According to the authorities Ho Chi Minh City has 152 apartment buildings, occupied by 12,608 inhabitants which are dilapidated. According to a survey by the city’s Department of Construction structures contain a total living space of 618,202 sqm. Among them, 67 buildings are categorised as seriously decayed requiring urgent repair. Beyond the city limits at least 60 per cent of the countrys three million square meters of antiquated apartments most of which were constructed before 1991 are in need of repair, according to the ministrys latest statistics. So there is no shortage of Ho Chi Minh City property projects for those looking to involve themselves in a restoration project.
However, it has not proved to be a particularly attractive option for developers thus far, with major players in the real estate market appearing disinclined to renovate run-down apartment blocks as a means of generating profit due to a variety of bureaucratic obstacles. However, the government is aiming to take on the bulk of these projects itself, and announced a nation-wide project which aimed to fix all run-down apartments by 2019. It demanded progress reports be submitted by the various provinces, outlining what was planned for the dilapidated buildings in their areas in order to comply with the 2019 deadline.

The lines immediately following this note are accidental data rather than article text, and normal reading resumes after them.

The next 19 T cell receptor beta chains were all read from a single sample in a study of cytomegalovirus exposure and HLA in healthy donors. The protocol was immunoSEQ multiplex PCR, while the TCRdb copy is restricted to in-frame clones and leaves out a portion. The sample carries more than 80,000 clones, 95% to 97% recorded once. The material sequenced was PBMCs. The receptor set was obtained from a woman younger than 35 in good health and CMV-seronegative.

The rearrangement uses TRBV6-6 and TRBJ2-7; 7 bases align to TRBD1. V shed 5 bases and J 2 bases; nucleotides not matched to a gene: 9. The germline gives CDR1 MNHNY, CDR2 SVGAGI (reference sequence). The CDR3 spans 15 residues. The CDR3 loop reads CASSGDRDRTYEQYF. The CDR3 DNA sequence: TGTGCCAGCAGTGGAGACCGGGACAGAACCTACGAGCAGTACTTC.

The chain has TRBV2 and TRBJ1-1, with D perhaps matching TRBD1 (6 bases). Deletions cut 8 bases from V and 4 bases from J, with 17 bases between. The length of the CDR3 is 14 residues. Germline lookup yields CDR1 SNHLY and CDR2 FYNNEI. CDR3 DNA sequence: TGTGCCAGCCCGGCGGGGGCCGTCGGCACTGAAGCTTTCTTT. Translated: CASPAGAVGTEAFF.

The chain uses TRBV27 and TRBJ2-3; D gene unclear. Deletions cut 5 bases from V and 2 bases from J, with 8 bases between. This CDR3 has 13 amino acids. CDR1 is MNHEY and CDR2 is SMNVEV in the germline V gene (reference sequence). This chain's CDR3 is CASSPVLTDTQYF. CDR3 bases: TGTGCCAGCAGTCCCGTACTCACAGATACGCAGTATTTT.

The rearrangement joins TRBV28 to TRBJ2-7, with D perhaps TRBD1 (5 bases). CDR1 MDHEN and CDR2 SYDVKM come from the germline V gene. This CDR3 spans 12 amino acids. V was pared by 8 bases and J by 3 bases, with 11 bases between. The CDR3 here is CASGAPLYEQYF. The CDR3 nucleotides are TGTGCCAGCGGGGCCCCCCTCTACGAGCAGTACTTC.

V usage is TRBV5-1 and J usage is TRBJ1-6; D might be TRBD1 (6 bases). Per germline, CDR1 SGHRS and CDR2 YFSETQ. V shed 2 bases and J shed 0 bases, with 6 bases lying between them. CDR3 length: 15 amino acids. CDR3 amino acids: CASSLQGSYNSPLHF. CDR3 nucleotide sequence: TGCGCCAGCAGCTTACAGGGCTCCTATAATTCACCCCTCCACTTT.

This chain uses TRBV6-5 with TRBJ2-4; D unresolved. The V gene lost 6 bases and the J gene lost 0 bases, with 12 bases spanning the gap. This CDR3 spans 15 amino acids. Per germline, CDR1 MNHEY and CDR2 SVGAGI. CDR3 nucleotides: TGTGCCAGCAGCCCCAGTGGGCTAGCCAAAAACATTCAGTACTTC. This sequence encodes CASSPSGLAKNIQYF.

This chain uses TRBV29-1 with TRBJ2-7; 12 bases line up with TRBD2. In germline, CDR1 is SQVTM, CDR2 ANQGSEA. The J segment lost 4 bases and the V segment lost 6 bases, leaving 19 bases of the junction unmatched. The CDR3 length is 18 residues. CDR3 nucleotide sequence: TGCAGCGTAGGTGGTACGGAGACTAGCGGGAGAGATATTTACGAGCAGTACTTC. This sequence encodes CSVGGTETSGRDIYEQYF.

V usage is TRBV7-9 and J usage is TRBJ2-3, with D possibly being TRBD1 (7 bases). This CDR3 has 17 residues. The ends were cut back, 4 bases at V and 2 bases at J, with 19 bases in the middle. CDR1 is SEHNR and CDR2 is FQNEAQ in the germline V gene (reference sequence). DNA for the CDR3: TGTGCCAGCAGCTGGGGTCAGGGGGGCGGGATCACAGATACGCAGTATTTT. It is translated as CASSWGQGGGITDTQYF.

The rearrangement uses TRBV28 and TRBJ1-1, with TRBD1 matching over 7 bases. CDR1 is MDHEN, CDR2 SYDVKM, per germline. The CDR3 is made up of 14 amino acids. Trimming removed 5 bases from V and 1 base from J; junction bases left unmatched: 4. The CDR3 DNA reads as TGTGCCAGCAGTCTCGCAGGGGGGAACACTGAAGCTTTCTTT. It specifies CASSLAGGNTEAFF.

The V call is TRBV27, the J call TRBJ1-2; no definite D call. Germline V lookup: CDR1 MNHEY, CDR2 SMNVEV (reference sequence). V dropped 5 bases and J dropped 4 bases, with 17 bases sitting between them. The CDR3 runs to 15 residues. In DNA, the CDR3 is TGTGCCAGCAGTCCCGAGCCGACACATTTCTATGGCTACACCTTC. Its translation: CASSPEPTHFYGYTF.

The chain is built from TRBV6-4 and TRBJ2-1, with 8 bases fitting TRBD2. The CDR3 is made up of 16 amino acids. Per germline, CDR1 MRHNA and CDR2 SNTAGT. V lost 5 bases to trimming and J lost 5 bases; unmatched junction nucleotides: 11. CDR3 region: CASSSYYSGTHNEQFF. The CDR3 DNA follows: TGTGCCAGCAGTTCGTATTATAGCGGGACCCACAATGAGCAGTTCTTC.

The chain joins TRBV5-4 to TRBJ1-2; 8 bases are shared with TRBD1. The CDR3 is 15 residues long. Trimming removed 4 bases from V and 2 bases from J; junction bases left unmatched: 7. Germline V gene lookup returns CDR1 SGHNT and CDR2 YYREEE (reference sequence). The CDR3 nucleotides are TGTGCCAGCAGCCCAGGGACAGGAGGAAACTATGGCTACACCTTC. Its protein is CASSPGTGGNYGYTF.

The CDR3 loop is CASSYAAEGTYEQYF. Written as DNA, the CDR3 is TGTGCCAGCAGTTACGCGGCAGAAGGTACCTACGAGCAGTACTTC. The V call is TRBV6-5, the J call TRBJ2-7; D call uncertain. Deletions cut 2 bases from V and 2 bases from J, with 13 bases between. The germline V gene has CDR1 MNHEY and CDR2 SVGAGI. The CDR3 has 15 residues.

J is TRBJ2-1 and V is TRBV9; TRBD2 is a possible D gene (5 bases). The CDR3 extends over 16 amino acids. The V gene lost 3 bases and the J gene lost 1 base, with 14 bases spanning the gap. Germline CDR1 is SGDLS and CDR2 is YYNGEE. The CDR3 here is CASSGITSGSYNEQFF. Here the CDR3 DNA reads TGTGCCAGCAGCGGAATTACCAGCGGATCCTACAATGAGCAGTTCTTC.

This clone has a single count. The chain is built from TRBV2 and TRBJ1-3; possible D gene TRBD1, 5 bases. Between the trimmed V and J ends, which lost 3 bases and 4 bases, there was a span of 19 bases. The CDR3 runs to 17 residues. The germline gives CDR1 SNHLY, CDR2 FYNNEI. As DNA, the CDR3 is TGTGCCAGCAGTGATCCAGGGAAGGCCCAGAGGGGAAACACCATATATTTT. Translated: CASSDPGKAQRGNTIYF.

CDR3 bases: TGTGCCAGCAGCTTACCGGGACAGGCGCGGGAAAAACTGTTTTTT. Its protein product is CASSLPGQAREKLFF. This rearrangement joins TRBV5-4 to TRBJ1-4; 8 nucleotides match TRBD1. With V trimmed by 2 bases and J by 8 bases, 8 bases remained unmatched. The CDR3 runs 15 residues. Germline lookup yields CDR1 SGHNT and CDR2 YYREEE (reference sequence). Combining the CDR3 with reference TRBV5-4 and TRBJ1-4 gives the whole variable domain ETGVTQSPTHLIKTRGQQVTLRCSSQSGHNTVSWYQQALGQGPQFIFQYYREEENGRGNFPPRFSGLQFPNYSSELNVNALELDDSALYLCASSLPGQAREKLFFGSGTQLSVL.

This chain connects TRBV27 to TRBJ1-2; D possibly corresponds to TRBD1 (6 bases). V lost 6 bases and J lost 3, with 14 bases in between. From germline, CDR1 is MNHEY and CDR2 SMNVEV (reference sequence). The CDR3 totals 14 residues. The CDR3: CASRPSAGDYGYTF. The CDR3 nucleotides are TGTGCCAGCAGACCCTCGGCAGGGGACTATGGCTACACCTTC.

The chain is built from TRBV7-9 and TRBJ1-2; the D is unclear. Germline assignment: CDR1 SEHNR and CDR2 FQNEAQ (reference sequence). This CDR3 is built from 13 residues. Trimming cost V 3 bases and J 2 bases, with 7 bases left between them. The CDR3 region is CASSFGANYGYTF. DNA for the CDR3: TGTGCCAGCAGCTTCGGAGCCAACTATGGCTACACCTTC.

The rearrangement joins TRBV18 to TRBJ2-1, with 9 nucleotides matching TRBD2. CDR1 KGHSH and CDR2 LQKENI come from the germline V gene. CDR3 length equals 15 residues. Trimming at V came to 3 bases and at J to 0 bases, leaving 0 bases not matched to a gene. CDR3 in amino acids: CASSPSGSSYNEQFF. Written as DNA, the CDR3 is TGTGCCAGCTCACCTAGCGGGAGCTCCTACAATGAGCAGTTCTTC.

With foreigners currently not allowed to buy property, restoration projects are somewhat beyond their reach. However, with the planned relaxation of ownership laws due to come into force at the start of 2018, opportunities may open up. As with elsewhere, any venture of this type should begin with a structural survey report from an experienced property assessor/surveyor to ensure there are no hidden problems with the building. Two key issues with run down buildings in the city is that most apartments of this vintage, usually ranging from four- to five-stories high, do not include elevators or possess standardised fire protective systems.